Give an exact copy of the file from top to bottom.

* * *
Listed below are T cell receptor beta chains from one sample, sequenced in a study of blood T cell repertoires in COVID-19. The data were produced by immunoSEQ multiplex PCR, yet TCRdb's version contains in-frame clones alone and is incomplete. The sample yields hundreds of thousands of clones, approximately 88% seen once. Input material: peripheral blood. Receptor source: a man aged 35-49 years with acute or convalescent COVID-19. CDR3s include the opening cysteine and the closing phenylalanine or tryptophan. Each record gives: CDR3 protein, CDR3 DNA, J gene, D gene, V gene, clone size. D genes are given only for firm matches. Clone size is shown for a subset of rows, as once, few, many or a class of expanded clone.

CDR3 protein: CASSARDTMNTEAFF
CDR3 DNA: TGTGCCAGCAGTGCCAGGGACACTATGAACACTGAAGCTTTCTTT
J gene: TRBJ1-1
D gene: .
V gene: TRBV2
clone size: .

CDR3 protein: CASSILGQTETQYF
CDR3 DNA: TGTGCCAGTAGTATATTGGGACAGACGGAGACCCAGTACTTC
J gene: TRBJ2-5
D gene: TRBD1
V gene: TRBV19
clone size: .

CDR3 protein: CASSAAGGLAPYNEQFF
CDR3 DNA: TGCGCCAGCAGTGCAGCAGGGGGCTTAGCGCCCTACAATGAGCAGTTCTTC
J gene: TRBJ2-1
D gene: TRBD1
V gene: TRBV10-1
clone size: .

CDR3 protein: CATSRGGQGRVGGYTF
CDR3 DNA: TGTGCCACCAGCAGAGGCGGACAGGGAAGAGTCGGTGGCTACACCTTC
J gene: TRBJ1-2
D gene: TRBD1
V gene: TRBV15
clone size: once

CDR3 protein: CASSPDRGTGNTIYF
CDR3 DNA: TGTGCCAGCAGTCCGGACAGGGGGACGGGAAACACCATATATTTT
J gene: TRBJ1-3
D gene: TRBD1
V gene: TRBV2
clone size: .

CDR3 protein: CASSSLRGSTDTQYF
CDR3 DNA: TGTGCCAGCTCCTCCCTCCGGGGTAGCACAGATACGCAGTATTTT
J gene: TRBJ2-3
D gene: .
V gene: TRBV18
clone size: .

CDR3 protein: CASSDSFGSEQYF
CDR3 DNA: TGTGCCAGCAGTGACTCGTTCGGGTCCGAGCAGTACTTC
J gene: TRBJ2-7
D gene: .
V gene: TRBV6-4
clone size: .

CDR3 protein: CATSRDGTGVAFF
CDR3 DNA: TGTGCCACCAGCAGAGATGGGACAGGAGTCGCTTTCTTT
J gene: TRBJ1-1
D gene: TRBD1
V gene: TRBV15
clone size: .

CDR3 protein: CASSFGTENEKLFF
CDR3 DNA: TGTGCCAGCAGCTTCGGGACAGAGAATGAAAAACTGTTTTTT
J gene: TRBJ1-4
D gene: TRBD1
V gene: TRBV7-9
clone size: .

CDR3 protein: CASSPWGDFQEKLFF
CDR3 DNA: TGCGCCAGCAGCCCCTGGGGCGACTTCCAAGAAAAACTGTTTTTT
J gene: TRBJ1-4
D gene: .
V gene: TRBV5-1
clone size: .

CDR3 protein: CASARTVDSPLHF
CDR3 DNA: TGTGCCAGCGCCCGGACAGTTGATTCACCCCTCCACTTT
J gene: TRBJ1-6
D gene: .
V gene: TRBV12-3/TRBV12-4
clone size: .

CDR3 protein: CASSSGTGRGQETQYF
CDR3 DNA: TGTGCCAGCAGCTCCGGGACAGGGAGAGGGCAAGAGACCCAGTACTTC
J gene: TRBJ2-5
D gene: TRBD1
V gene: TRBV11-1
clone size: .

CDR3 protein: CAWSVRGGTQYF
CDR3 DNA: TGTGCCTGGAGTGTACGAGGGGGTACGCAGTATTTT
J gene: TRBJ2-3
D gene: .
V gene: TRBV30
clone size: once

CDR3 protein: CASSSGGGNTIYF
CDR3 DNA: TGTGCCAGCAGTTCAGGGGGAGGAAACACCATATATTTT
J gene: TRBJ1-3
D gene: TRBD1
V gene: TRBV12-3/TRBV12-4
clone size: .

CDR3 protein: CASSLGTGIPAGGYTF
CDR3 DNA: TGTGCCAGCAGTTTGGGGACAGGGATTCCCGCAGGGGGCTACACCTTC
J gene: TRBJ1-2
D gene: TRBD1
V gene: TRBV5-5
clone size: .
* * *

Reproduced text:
Listed below are T cell receptor beta chains from one sample, sequenced in a study of blood T cell repertoires in COVID-19. The data were produced by immunoSEQ multiplex PCR, yet TCRdb's version contains in-frame clones alone and is incomplete. The sample yields hundreds of thousands of clones, approximately 88% seen once. Input material: peripheral blood. Receptor source: a man aged 35-49 years with acute or convalescent COVID-19. CDR3s include the opening cysteine and the closing phenylalanine or tryptophan. Each record gives: CDR3 protein, CDR3 DNA, J gene, D gene, V gene, clone size. D genes are given only for firm matches. Clone size is shown for a subset of rows, as once, few, many or a class of expanded clone.

CDR3 protein: CASSARDTMNTEAFF
CDR3 DNA: TGTGCCAGCAGTGCCAGGGACACTATGAACACTGAAGCTTTCTTT
J gene: TRBJ1-1
D gene: .
V gene: TRBV2
clone size: .

CDR3 protein: CASSILGQTETQYF
CDR3 DNA: TGTGCCAGTAGTATATTGGGACAGACGGAGACCCAGTACTTC
J gene: TRBJ2-5
D gene: TRBD1
V gene: TRBV19
clone size: .

CDR3 protein: CASSAAGGLAPYNEQFF
CDR3 DNA: TGCGCCAGCAGTGCAGCAGGGGGCTTAGCGCCCTACAATGAGCAGTTCTTC
J gene: TRBJ2-1
D gene: TRBD1
V gene: TRBV10-1
clone size: .

CDR3 protein: CATSRGGQGRVGGYTF
CDR3 DNA: TGTGCCACCAGCAGAGGCGGACAGGGAAGAGTCGGTGGCTACACCTTC
J gene: TRBJ1-2
D gene: TRBD1
V gene: TRBV15
clone size: once

CDR3 protein: CASSPDRGTGNTIYF
CDR3 DNA: TGTGCCAGCAGTCCGGACAGGGGGACGGGAAACACCATATATTTT
J gene: TRBJ1-3
D gene: TRBD1
V gene: TRBV2
clone size: .

CDR3 protein: CASSSLRGSTDTQYF
CDR3 DNA: TGTGCCAGCTCCTCCCTCCGGGGTAGCACAGATACGCAGTATTTT
J gene: TRBJ2-3
D gene: .
V gene: TRBV18
clone size: .

CDR3 protein: CASSDSFGSEQYF
CDR3 DNA: TGTGCCAGCAGTGACTCGTTCGGGTCCGAGCAGTACTTC
J gene: TRBJ2-7
D gene: .
V gene: TRBV6-4
clone size: .

CDR3 protein: CATSRDGTGVAFF
CDR3 DNA: TGTGCCACCAGCAGAGATGGGACAGGAGTCGCTTTCTTT
J gene: TRBJ1-1
D gene: TRBD1
V gene: TRBV15
clone size: .

CDR3 protein: CASSFGTENEKLFF
CDR3 DNA: TGTGCCAGCAGCTTCGGGACAGAGAATGAAAAACTGTTTTTT
J gene: TRBJ1-4
D gene: TRBD1
V gene: TRBV7-9
clone size: .

CDR3 protein: CASSPWGDFQEKLFF
CDR3 DNA: TGCGCCAGCAGCCCCTGGGGCGACTTCCAAGAAAAACTGTTTTTT
J gene: TRBJ1-4
D gene: .
V gene: TRBV5-1
clone size: .

CDR3 protein: CASARTVDSPLHF
CDR3 DNA: TGTGCCAGCGCCCGGACAGTTGATTCACCCCTCCACTTT
J gene: TRBJ1-6
D gene: .
V gene: TRBV12-3/TRBV12-4
clone size: .

CDR3 protein: CASSSGTGRGQETQYF
CDR3 DNA: TGTGCCAGCAGCTCCGGGACAGGGAGAGGGCAAGAGACCCAGTACTTC
J gene: TRBJ2-5
D gene: TRBD1
V gene: TRBV11-1
clone size: .

CDR3 protein: CAWSVRGGTQYF
CDR3 DNA: TGTGCCTGGAGTGTACGAGGGGGTACGCAGTATTTT
J gene: TRBJ2-3
D gene: .
V gene: TRBV30
clone size: once

CDR3 protein: CASSSGGGNTIYF
CDR3 DNA: TGTGCCAGCAGTTCAGGGGGAGGAAACACCATATATTTT
J gene: TRBJ1-3
D gene: TRBD1
V gene: TRBV12-3/TRBV12-4
clone size: .

CDR3 protein: CASSLGTGIPAGGYTF
CDR3 DNA: TGTGCCAGCAGTTTGGGGACAGGGATTCCCGCAGGGGGCTACACCTTC
J gene: TRBJ1-2
D gene: TRBD1
V gene: TRBV5-5
clone size: .